It’s been well over a year now since Texas enacted its citizen-enforced abortion ban, S.B. 8, which offers no exceptions for rape. In September 2021, Gov. Greg Abbott famously defended this by proclaiming that he would simply “eliminate all rapists from the streets,” ostensibly by giving more funding to the same police officers who do little to nothing to prevent sexual violence—and often perpetrate it themselves.
And now, in the wake of some Texas Republicans expressing openness to adding a rape exception to the state’s abortion laws ahead of the 2023 legislative session, Lieutenant Gov. Dan Patrick (R) opted to give a revisionist history lesson on the issue on the podcast Y’allitics this week. Specifically, Patrick suggested Democrats are actually to blame for the cruelty that abortion bans inflict on rape victims. “Our original law that’s on the books now was written by Democrats—all Democrats,” Patrick said. “We had few Republicans back then, few Republicans in the state. They did not put in an exception for rape or incest when they passed that law.”
Patrick is referring to pre-Roe abortion bans and laws criminalizing abortion from the 1920s and as far back as the 1850s—you know, before the political realignment spurred by the New Deal era.
Because apparently it needs to be said, political parties took radically different stances 100 years ago! Today, Texas Democrats are challenging abortion bans and Republicans are upholding them—it’s not complicated.
Insipid as Patrick’s comments were (including his claim that “a child who is born should not be another victim of that crime,” referring to rape-induced pregnancies), what else, really, could he say? For over a year now, Texas Republicans—like anti-abortion lawmakers everywhere—have stumbled around talking about abortion and rape, relying on obfuscation, misinformation, and tough-on-crime rhetoric disregarding how law enforcement and the criminal legal system have historically victimized survivors, because they can’t justify their positions.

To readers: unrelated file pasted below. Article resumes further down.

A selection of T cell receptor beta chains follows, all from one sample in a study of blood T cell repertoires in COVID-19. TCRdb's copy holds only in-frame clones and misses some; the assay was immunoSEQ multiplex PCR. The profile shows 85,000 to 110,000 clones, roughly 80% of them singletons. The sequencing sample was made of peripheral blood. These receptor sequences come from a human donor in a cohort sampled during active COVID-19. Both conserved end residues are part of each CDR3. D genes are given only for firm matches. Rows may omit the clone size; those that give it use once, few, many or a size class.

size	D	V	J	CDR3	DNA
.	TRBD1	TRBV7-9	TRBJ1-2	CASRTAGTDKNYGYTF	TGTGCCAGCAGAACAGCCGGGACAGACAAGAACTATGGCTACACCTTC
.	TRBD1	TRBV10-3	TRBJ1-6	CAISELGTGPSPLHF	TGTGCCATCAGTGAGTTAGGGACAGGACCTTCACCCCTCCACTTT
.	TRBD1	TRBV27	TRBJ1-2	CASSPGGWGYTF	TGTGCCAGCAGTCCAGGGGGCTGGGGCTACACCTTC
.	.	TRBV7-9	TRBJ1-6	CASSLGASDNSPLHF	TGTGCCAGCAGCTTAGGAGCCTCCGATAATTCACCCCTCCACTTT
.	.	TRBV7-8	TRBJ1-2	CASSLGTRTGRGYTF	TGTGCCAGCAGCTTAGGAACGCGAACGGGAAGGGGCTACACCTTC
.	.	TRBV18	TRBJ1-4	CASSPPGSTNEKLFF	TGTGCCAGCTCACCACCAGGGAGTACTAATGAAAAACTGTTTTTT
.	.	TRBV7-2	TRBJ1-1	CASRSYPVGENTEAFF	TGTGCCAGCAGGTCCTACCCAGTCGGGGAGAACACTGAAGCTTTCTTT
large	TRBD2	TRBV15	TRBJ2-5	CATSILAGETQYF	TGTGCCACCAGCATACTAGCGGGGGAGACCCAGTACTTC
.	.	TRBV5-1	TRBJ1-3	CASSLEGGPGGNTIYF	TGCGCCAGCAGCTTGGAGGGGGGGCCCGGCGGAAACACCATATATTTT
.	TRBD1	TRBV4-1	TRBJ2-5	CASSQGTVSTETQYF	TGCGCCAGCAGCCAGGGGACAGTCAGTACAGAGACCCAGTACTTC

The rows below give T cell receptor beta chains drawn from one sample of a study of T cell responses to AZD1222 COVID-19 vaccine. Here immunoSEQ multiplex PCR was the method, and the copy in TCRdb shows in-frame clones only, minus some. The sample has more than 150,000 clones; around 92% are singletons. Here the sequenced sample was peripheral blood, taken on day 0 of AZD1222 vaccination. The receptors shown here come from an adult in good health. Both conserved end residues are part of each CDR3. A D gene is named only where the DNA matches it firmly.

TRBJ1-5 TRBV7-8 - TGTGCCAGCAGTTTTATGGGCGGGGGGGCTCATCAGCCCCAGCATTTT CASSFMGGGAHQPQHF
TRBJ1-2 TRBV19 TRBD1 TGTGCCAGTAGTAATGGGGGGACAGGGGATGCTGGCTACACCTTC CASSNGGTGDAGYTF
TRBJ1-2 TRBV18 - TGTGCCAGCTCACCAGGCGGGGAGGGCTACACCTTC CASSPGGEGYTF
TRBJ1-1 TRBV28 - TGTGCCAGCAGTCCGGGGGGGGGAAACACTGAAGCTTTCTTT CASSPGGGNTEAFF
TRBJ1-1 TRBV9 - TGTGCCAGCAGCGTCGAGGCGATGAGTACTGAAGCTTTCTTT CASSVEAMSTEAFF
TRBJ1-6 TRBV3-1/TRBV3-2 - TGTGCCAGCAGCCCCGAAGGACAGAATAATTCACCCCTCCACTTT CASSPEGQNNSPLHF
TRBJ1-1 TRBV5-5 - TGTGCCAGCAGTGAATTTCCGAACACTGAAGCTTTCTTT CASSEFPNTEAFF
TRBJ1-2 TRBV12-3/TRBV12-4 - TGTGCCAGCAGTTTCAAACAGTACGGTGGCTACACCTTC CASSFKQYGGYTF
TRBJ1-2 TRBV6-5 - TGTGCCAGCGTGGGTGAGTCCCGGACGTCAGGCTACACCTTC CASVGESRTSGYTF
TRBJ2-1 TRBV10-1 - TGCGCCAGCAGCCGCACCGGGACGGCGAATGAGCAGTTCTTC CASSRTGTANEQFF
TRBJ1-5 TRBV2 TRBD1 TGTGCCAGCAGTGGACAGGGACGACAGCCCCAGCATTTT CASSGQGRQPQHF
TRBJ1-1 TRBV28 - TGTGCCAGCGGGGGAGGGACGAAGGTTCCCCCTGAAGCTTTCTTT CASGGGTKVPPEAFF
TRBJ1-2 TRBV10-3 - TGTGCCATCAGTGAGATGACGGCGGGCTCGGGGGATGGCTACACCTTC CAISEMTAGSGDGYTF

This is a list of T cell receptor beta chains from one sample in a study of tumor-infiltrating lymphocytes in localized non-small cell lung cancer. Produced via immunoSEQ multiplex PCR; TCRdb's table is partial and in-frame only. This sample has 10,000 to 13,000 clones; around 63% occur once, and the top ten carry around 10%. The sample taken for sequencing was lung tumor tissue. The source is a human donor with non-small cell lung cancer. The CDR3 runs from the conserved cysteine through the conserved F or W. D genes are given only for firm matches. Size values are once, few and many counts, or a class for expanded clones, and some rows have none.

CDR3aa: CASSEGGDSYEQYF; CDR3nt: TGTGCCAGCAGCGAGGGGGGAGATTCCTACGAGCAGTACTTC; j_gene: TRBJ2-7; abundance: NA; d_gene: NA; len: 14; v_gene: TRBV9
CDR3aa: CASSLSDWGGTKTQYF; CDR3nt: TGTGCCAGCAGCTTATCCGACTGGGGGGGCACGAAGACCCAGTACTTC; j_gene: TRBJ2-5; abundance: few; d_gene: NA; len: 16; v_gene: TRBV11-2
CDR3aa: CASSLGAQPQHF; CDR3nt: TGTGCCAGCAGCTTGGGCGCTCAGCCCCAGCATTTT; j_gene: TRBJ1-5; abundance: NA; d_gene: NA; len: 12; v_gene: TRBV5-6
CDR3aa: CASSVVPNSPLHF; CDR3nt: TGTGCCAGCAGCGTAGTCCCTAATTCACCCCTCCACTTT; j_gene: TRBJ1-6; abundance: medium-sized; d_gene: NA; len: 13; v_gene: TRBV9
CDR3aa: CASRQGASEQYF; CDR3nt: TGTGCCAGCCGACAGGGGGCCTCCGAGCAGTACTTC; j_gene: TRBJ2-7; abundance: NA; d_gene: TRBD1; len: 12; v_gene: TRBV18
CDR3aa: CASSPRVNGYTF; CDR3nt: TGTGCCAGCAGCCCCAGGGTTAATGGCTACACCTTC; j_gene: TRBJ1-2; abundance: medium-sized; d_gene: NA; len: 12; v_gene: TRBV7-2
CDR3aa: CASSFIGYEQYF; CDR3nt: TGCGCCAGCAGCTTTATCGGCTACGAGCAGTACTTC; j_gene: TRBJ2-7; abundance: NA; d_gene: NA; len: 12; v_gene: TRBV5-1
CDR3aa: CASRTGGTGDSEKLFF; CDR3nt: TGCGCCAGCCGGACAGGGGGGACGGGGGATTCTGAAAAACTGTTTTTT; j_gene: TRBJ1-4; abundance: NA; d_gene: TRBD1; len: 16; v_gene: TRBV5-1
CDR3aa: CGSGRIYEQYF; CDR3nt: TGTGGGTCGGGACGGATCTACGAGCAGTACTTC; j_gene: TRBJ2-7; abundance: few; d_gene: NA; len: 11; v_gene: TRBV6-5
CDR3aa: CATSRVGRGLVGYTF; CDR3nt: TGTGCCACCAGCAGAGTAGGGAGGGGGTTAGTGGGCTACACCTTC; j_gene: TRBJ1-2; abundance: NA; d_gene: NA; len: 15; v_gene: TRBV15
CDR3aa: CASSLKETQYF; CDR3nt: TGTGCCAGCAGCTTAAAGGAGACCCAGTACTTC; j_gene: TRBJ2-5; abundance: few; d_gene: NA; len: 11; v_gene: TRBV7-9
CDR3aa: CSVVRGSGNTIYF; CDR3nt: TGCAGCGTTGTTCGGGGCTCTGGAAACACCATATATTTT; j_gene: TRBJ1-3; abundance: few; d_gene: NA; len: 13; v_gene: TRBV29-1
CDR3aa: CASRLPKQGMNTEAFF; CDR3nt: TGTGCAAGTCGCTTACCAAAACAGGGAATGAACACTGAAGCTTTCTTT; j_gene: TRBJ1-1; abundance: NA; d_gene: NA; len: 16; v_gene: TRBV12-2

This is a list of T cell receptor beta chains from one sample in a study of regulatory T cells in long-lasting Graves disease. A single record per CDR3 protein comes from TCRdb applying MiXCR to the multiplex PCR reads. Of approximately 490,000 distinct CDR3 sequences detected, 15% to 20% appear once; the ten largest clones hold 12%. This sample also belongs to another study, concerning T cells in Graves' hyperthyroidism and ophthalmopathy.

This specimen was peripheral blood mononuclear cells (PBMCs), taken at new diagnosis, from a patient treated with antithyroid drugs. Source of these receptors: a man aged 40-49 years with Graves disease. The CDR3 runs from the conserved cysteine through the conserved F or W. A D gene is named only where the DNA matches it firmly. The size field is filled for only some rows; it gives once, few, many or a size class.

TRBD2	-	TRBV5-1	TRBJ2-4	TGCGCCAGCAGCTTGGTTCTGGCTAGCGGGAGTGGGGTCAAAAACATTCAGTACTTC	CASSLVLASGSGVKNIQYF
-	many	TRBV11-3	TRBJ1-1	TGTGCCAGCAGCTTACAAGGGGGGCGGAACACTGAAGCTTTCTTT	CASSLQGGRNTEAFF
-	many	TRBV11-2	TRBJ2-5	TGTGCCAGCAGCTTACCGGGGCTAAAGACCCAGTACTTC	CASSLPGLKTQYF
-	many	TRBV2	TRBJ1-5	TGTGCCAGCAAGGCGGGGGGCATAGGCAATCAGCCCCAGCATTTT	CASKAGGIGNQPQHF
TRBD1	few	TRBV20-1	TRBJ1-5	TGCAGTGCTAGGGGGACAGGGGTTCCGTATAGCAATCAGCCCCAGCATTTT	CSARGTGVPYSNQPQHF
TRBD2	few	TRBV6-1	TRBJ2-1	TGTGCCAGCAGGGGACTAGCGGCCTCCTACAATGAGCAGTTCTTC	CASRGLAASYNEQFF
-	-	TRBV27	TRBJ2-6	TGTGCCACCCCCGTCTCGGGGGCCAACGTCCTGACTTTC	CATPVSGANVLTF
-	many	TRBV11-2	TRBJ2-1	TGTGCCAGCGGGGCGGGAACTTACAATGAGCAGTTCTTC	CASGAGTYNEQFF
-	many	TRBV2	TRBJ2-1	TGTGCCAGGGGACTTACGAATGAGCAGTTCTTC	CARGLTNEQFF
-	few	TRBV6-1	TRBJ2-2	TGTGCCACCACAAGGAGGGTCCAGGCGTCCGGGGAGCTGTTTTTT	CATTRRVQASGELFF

In recent months, Republican politicians have claimed people can’t be impregnated by rape because they “control that intake of semen.” Last year, Jezebel reported on a Michigan Republican candidate who said he told his daughters, “If rape is inevitable, you should just lie back and enjoy it.” An Ohio Republican in the state legislature called pregnancy from rape “an opportunity.” Notably, in post-Roe Ohio, a 10-year-old rape victim was forced to travel across state lines for abortion, prompting top Republicans in Ohio and Indiana to terrorize and investigate the doctor who provided her care for months.
In June, then-Arkansas Gov. Asa Hutchinson (R) outright admitted that the state’s total abortion ban, which lacks a rape exception, could force rape survivors as young as 13 to carry their rapist’s babies—but he also refused to do anything about it. “I would prefer a different outcome than that, but that’s not the debate today in Arkansas. It might be in the future, but for now, the law triggered with only one exception ... in the case of the life of the mother.”
I truly can’t over-state that rape exceptions to abortion bans are almost worthless in practice, since the majority of victims don’t report their rapes, and any and all abortion bans already amount to state gender-based violence—being denied abortion places someone at greater risk of domestic violence. The top cause of death for pregnant people is homicide, often by abusive partners.
The only way to grant pregnant rape victims dignity and agency is to not ban abortion at all or subject survivors to extensive, retraumatizing verification processes to “prove” their rape to law enforcement. Yet, where anti-abortion lawmakers once overwhelmingly supported rape exceptions—to present themselves as “moderate”—nearly all abortion bans post-Roe now lack them. Because why pretend to care about pregnant people and rape survivors when you can just lie and blame the Democrats?